While in Anfile Bay we were joined by more rally yachts as the days went on. Others were in nearby anchorages or still further north and waiting for the winds to be more favourable for continuing south. Reception on VHF was exceptionally good in the afternoons so we were able to keep in touch with most of the others, even though some were around 90 miles away. We also have a twice daily net using the HF (short wave) radio. This has much greater range but interference can be a problem (and only a few yachts have HF sets).
Navigator's duties include reef spotting
We kept busy with regular get-togethers ashore and the unending battle with weed growth on the hull. Finally we left a week ago with only light headwinds to confront. These tend to build up during the afternoon and evening, then drop off in the early hours of the morning. During the day we motorsailed to make as much headway as possible until the winds were strong enough to sail and allow us to make reasonable progress without burning any diesel.
Tacking inshore to avoid current - night-time navigation aided by computer
We had to keep inshore to avoid the adverse current and with luck (and bravery!) to benefit from counter currents. Sometimes we had enough east in the wind to allow us to sail longer legs on port tack, but progress was slow. Since leaving Suakin in Sudan we have not been able to re-fuel so we've had to make decisions over when to use the motor and when not.
After 36 hours we were only making slow progress tacking to windward so we decided to stop at Mersa Dudo, where another 2 rally yachts were already anchored. This is a spectacular anchorage under the crater of a volcano and surrounded by lava fields. We would have loved to have spent longer there but after a good night's rest we set off at dawn on Thursday, our 27th wedding anniversary!
The anchorage at Mersa Dudo
The next 36 hours were more taxing. The wind strengthened during the morning so we were able to make steady if slow progress to windward under sail. By the evening the wind reached Force 7 for a few hours and then dropped off again during the early hours. We're out of practice sailing to windward and sail changing during the night is always hard. In the morning the wind had dropped again so we motorsailed; no chance to relax however as our electric autopilot blew up! We eventually passed the port of Assab reaching a nearby island anchorage in the early afternoon.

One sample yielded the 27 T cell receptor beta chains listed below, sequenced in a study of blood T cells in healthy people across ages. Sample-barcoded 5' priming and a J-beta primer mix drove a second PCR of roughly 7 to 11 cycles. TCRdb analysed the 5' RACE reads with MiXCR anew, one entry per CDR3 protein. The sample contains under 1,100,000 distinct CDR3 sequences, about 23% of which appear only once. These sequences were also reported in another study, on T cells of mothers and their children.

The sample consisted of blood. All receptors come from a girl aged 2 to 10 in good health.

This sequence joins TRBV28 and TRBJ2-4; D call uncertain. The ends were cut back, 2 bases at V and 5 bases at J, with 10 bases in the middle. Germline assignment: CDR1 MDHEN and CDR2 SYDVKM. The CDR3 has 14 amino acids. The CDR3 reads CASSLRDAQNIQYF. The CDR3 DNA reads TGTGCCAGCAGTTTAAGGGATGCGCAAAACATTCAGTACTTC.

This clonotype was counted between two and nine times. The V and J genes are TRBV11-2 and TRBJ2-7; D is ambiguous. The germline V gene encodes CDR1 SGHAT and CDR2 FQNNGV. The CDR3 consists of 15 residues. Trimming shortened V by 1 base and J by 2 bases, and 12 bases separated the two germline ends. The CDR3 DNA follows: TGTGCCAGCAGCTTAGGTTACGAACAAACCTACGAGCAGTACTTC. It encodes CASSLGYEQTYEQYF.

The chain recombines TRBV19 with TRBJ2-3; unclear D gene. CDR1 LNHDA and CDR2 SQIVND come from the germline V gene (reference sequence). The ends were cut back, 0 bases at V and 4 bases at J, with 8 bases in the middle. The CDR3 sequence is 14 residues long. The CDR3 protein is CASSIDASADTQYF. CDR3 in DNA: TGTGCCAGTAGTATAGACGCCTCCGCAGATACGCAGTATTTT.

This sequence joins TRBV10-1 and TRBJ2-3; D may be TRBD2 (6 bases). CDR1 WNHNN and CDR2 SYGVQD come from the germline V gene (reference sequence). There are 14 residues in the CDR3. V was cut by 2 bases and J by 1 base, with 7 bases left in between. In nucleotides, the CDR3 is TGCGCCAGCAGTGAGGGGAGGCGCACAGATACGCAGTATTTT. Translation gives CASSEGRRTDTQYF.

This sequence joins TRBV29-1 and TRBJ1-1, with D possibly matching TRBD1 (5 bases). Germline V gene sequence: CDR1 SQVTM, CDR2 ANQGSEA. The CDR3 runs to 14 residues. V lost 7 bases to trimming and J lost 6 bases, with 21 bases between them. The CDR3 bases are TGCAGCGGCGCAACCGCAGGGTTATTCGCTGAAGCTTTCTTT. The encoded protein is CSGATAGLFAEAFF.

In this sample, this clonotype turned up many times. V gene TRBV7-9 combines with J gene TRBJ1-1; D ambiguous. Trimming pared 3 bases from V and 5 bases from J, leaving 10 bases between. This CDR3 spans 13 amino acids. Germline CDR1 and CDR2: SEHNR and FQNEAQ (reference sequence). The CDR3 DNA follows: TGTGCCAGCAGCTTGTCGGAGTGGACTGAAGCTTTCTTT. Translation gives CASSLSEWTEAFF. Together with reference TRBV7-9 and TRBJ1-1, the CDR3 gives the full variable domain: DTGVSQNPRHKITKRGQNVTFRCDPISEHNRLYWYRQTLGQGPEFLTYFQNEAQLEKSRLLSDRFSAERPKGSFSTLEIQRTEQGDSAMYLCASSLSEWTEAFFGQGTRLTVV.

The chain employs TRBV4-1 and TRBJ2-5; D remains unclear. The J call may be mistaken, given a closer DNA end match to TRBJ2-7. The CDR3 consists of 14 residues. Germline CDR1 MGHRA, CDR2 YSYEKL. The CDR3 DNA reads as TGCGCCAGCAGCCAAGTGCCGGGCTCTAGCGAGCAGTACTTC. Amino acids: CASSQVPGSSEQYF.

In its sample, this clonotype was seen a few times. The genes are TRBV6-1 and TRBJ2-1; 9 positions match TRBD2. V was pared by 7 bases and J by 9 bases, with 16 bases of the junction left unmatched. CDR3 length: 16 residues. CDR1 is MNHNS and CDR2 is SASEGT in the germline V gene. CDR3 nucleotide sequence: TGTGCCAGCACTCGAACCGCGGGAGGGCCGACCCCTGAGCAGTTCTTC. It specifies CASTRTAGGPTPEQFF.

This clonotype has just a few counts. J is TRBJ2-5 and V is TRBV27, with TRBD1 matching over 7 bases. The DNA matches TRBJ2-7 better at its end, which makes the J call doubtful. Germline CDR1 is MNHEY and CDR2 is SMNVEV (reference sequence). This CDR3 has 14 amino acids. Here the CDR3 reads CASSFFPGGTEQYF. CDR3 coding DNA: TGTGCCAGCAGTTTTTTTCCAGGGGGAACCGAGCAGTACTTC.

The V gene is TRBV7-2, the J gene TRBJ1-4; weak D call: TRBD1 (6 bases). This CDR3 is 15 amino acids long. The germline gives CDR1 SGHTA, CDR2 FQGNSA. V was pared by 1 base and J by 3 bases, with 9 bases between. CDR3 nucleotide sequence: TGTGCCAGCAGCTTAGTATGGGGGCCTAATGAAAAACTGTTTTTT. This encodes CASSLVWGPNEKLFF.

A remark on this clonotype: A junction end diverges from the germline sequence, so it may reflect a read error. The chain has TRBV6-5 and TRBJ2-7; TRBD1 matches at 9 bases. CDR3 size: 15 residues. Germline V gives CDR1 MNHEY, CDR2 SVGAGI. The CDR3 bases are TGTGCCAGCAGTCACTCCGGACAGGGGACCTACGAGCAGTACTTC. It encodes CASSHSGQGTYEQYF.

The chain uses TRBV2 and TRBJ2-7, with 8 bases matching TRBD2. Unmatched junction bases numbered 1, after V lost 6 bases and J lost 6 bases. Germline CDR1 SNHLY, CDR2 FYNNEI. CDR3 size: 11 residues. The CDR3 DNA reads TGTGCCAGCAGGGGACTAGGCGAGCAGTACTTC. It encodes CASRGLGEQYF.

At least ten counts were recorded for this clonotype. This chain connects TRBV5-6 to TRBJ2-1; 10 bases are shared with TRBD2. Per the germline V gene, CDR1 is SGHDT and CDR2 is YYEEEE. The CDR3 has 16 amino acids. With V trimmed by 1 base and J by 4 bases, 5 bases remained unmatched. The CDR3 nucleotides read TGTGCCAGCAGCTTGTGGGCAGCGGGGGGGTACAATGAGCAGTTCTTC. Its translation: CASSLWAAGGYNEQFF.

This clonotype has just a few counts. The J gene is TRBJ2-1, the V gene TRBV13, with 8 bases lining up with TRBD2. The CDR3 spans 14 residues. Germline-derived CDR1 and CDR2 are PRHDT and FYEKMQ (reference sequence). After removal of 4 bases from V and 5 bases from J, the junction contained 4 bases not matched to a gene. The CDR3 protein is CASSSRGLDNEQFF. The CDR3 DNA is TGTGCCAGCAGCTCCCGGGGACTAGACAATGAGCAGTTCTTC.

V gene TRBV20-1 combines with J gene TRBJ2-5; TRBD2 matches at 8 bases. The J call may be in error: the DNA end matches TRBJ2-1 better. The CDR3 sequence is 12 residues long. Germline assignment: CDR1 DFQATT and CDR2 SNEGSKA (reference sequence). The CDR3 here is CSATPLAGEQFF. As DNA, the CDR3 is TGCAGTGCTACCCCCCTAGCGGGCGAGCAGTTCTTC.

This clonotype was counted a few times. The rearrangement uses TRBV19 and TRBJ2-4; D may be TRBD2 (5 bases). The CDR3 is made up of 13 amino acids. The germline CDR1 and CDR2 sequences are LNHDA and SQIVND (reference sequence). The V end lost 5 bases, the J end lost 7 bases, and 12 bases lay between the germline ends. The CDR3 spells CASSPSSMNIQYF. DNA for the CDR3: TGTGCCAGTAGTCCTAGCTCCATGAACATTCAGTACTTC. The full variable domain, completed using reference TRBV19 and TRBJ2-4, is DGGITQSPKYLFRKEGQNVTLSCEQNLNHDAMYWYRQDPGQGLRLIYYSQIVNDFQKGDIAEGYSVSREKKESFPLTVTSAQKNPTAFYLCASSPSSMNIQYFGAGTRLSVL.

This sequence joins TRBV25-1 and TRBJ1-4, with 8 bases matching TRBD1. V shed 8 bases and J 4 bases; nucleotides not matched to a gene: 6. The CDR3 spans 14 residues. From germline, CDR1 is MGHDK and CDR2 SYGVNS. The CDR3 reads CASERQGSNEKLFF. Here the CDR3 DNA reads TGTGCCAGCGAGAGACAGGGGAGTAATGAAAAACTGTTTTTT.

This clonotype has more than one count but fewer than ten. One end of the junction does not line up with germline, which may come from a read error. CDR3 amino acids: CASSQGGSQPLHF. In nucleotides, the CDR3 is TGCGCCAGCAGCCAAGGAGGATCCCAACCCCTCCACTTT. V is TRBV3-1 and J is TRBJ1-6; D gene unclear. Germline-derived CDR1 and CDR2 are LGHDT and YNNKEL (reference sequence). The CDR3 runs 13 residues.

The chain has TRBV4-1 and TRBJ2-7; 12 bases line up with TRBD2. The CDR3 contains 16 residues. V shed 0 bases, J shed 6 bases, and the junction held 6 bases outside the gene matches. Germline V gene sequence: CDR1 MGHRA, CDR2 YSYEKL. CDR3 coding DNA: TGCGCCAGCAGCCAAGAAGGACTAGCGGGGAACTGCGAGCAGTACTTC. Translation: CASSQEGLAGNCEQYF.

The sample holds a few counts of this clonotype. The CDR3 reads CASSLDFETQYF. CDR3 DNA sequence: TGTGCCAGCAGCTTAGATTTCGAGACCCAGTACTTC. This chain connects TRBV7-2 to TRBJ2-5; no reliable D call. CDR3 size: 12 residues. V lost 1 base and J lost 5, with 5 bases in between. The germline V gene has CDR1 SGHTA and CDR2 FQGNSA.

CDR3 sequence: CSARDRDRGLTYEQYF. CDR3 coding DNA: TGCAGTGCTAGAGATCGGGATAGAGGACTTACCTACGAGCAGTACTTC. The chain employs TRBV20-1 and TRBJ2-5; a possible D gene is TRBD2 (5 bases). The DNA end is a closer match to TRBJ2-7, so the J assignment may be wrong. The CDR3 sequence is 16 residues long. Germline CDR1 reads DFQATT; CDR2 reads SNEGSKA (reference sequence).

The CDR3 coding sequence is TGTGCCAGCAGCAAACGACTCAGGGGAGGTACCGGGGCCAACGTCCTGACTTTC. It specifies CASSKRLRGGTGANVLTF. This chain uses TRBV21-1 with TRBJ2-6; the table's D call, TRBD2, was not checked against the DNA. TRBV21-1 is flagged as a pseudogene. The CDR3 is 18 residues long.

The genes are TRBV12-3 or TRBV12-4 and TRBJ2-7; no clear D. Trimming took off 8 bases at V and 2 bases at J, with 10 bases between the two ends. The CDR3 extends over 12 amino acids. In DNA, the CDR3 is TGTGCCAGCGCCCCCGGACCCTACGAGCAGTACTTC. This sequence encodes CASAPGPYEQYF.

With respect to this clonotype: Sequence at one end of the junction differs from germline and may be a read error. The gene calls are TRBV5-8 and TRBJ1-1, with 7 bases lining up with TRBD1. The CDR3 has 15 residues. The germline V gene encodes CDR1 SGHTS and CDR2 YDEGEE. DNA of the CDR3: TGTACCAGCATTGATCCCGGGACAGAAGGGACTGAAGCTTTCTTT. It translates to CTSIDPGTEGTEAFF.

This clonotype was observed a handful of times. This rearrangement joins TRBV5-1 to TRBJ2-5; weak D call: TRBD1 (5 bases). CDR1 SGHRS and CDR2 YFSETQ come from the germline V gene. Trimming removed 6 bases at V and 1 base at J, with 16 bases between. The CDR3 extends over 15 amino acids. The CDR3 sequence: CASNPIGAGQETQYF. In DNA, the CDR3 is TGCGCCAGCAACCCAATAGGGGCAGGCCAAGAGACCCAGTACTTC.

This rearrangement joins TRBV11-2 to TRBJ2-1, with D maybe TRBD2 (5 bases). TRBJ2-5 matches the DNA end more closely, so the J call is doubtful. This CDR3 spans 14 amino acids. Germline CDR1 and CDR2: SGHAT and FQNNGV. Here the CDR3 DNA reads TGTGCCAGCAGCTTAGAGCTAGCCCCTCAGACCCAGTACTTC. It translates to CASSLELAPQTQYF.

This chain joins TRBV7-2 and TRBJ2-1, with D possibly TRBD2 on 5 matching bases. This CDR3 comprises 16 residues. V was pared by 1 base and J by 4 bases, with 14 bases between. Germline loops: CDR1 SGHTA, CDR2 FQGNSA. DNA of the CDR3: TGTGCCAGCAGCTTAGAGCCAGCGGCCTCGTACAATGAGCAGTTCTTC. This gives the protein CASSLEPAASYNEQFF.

Staying inshore was not as difficult as it would be further north. The offlying hazards in this part of the Red Sea are few and we were able to enjoy the scenery along the way. The days have been sunny and temperatures in the high 20s C but there is generally enough wind to keep cool. We are passing down the coast of one of the hottest and most inaccessible places on earth, the Danakil. The scenery is often very beautiful, with mangroves onshore and sculpted sandunes in places.
Islands just offshore
Spectacular coast of southern Eritrea
Volcanic formations just north of Aseb
The sea is teaming with fish and when not feeding the seabirds keep us company. Occasionally we see a coastal patrol boat. These are open boats powered by outboard motors and usually have 3 or more men inside. They sometimes like to check yacht's papers but the only one that came really close to us asked (politely) for food and drink. We gave them some biscuits and a bottle of water and they were very happy.
We're in another beautiful spot and we had a peaceful time here until the next day when 11 other rally yachts joined us, including Mistral. Paul set about investigating the problem with the wheel pilot and soon was on the satphone seeking a replacement. We're now expecting to get one sent to Aden and with the help of Sepia, who are already there, have made the necessary arrangements. In the meantime we will have to manage without.
Our mornings are busy: Paul has become the rally weather "frog". Only some of the yachts have a satphone and we find ours indispensible for downloading weather "grib files" every morning. Once processed, Paul broadcasts the information to the other yachts on the HF and VHF at agreed times. The HF radio uses a lot of power so we have to wait until after then to start the watermaker which also uses a lot of power but needs to be run about an hour each day to keep our freshwater stocks up.
Again waiting for strong winds to subside we are well looked after in this lovely spot. The pelicans and mansized grey herons that feed on the fish at low tide don't seem to mind us being here. The local fishermen are happy to provide us with fresh fish of all kinds (shark, tuna, king mackerel, large sole/halibut, crabs, etc) and even help us light fires for the barbecue. We are very low on fresh vegetables but living very well from our on-board stores, making fresh bread and every few days.
Fishing craft out of Aseb
Tomorrow is the day we've been waiting for when the forecast shows favourable winds so we expect to leave in the morning and reach Bab El Mandeb, the straits at the southern end of the Red Sea, by the evening. The Gulf of Aden beckons at last!